Traveling With Fujifilm, Part 2: Dirty Jobs & Failed Dreams in Rexburg

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Grease Work – Rexburg, ID – Fujifilm X100V – “The Rockwell”

Part 1

These photographs were all captured at the same place: a Jack-in-the-Box in Rexburg, Idaho. On the very first day of the road trip we stopped in Rexburg for lunch. You just never know when photographic opportunities are going to present themselves, so it’s a good habit to have a camera within easy reach. For me, that was the Fujifilm X100V. Surprisingly, that Jack-in-the-Box in Rexburg provided the chance to create some interesting pictures.

Rexburg is perhaps best known for being underwater when a dam broke 1976, which flooded the area. The town recovered. It’s the last city before Yellowstone, and seems like a nice enough place. Like everywhere, hard working people are what keeps things moving forward. It’s the thankless jobs that often go unnoticed, yet they’re critical to a functioning society. It’s the premise of the television show Dirty Jobs hosted by Mike Rowe. I encountered a couple of those important yet invisible people while in Rexburg.

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Blue Truck Trailer – Rexburg, ID – Fujifilm X100V – “The Rockwell”

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Drive Thru – Rexburg, ID – Fujifilm X100V – “The Rockwell”

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Out of Order – Rexburg, ID – Fujifilm X100V – “The Rockwell”

Right next to Jack-in-the-Box in the same parking lot was a closed and abandoned Wingers. According to the sign, it had been opened for 13 years. I’m not sure why it closed: lazy employees, poor management, mediocre food, bad location, current economic times? I can only speculate, but I’ll never know the answer—it doesn’t matter, anyway. What I found interesting is that just a few steps separated hard working yet invisible people from an empty building that had similar people in it, but no more. They’re gone. Their jobs are gone. They’ve moved on. The dream that inspired its opening failed, leaving only ghosts of the past behind, a haunting reminder of the fragility of it all. Invisible People and Ghost Dreams would be my alternative title to this post. Maybe we’re all ghosts. Maybe invisibility is a super power. Maybe I just inspired the next album for some indie rock band somewhere.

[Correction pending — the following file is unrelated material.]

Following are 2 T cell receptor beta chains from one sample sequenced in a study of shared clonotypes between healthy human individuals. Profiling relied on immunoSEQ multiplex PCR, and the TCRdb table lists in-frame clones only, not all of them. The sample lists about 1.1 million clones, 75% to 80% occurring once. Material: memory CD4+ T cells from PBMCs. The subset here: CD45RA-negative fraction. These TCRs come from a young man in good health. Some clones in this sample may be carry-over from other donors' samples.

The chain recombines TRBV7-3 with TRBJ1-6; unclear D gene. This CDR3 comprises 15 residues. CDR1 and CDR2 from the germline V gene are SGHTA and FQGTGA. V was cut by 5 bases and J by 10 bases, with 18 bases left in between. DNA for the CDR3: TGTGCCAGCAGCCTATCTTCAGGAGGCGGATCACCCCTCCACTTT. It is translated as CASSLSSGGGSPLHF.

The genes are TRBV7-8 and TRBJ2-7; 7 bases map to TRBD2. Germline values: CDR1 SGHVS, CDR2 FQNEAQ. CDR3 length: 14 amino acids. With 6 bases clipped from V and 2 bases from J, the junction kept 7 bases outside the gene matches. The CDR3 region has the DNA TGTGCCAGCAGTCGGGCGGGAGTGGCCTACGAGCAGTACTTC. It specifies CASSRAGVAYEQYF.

For the top four photographs I used my new “The Rockwell” film simulation recipe. In fact, these were some of the very first pictures that I captured with this recipe. The bottom four photographs were captured using my Fujicolor Superia 100 film simulation recipe. These two recipes are pretty much opposites of each other: one is boldly vibrant, while the other is rather dull in comparison. Juxtaposed recipes for juxtaposed subjects. One mundane stop in a rather ordinary town. You just never know when photographic opportunities will present themselves, so be ready.

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Available Building – Rexburg, ID – Fujifilm X100V – “Fujicolor Superia 100”

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Available – Rexburg, ID – Fujifilm X100V – “Fujicolor Superia 100”

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Thistles In The City – Rexburg, ID – Fujifilm X100V – “Fujicolor Superia 100”

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This Restaurant is Closed – Rexburg, ID – Fujifilm X100V – “Fujicolor Superia 100”

 

Traveling With Fujifilm, Part 1: Introduction

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Sunrise & Travel Trailer – Farmington, UT – Fujifilm X100V – Fujicolor Superia 1600